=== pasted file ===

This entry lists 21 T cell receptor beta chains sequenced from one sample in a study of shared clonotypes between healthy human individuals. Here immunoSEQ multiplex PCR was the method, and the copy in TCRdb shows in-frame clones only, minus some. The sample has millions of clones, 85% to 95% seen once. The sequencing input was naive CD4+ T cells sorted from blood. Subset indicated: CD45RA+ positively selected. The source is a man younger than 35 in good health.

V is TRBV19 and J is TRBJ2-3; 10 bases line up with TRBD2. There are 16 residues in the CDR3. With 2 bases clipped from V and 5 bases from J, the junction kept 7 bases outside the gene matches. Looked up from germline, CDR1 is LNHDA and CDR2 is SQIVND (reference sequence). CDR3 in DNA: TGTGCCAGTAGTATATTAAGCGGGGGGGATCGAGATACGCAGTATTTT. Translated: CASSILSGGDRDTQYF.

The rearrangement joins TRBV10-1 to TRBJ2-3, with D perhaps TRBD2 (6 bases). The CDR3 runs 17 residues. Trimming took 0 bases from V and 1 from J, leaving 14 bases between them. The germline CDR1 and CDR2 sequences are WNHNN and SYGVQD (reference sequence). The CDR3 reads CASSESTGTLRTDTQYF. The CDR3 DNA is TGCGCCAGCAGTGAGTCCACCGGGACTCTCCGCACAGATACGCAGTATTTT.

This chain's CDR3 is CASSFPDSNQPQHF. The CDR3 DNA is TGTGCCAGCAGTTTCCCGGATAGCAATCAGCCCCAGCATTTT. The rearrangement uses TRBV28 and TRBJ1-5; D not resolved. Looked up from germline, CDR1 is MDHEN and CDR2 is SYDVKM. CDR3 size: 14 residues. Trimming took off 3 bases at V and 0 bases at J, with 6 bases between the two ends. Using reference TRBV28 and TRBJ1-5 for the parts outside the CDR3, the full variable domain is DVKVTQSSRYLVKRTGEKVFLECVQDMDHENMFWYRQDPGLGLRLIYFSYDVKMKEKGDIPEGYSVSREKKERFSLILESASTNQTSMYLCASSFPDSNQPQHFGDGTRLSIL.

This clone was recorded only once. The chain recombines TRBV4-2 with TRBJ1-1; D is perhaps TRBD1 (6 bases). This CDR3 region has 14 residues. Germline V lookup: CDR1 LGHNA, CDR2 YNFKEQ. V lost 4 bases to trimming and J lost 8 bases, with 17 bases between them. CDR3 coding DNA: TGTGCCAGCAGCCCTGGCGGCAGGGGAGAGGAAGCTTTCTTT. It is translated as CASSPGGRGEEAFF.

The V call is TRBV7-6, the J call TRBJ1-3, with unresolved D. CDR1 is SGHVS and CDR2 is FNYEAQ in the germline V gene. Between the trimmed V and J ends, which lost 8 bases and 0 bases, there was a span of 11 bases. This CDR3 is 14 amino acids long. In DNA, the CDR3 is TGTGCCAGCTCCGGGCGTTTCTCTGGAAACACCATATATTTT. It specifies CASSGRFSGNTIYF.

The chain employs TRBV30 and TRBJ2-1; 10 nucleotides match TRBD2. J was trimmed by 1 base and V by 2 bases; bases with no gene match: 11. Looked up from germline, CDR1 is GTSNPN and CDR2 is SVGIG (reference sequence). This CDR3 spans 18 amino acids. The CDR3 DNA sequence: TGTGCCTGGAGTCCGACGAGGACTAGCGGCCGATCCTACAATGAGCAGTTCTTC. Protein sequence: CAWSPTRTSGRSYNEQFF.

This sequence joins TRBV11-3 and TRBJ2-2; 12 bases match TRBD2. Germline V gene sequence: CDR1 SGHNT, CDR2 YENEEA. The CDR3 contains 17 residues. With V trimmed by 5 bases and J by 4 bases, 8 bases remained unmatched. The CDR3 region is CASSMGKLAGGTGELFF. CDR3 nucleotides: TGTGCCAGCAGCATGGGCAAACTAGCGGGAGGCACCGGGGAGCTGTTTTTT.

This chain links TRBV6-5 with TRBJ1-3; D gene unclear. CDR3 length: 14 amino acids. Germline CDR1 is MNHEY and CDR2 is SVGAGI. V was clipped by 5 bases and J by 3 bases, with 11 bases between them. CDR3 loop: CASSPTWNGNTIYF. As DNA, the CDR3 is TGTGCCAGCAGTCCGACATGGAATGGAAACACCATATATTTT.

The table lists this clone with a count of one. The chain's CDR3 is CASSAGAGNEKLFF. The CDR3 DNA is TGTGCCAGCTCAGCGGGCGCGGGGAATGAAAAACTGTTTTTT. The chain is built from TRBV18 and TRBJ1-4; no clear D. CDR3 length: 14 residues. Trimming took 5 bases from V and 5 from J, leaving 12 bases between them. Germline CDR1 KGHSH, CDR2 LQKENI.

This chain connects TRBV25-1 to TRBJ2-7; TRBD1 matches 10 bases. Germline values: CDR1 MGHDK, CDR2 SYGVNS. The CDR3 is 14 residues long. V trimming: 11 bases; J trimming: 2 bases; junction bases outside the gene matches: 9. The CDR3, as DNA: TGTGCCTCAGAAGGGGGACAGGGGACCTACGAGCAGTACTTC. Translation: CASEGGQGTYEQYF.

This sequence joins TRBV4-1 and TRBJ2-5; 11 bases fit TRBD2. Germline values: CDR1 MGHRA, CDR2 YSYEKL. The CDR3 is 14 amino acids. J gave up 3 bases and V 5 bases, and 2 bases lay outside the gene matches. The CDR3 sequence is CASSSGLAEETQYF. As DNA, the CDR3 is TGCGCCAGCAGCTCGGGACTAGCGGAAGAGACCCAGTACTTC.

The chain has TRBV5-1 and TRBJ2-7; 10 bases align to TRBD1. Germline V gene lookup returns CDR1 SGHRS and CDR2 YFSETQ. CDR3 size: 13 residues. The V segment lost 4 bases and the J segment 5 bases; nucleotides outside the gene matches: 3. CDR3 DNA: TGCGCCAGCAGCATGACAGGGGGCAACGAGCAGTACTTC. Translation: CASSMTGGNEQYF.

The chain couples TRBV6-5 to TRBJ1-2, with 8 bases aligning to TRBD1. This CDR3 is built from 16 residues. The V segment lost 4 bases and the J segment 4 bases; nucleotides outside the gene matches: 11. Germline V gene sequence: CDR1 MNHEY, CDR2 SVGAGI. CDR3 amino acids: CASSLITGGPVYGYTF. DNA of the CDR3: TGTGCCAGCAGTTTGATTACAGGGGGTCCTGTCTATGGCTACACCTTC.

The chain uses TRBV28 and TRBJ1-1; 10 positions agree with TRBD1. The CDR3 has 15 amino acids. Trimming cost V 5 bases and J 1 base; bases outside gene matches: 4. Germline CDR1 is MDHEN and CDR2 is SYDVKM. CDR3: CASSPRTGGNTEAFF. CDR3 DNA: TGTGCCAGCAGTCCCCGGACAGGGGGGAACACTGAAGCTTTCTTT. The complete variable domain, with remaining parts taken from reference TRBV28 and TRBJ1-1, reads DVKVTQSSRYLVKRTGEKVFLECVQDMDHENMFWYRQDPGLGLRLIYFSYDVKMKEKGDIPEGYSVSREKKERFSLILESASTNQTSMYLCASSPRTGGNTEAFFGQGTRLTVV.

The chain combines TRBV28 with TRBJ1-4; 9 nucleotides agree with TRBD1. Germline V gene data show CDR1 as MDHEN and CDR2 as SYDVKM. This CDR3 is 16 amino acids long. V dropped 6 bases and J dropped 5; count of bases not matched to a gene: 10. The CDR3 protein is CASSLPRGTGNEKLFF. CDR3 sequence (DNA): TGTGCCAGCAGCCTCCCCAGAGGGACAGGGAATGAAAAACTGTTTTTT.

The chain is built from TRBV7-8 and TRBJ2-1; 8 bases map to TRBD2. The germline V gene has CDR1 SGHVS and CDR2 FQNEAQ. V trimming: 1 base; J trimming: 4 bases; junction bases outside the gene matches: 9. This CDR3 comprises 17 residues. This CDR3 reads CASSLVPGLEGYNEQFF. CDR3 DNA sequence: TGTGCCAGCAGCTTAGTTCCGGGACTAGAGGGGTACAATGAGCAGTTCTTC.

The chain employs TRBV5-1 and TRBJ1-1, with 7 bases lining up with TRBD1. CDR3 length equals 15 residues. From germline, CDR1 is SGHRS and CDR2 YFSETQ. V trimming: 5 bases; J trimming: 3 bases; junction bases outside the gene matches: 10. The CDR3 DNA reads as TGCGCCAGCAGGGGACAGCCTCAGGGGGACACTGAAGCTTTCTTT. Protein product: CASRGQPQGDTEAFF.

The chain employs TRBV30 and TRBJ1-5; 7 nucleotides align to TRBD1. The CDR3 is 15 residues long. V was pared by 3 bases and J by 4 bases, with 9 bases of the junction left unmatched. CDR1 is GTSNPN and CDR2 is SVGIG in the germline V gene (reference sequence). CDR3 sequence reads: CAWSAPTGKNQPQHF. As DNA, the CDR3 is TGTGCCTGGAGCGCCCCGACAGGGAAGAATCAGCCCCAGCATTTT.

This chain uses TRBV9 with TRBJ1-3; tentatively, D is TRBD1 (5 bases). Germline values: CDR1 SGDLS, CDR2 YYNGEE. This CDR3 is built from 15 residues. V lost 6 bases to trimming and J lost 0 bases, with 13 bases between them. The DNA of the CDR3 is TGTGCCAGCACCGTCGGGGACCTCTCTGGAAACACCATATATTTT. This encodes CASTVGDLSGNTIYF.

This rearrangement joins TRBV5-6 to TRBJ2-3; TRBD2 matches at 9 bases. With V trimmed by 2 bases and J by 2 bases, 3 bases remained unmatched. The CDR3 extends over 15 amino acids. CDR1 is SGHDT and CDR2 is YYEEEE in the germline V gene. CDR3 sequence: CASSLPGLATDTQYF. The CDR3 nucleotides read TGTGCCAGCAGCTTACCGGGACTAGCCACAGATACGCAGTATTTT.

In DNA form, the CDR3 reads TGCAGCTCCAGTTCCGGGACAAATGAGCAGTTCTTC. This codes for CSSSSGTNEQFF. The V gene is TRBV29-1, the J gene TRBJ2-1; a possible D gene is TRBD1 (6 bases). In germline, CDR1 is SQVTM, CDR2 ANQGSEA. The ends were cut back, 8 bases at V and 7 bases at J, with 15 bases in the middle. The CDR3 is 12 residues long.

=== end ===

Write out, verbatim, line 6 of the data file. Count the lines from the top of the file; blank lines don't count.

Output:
The V call is TRBV7-6, the J call TRBJ1-3, with unresolved D. CDR1 is SGHVS and CDR2 is FNYEAQ in the germline V gene. Between the trimmed V and J ends, which lost 8 bases and 0 bases, there was a span of 11 bases. This CDR3 is 14 amino acids long. In DNA, the CDR3 is TGTGCCAGCTCCGGGCGTTTCTCTGGAAACACCATATATTTT. It specifies CASSGRFSGNTIYF.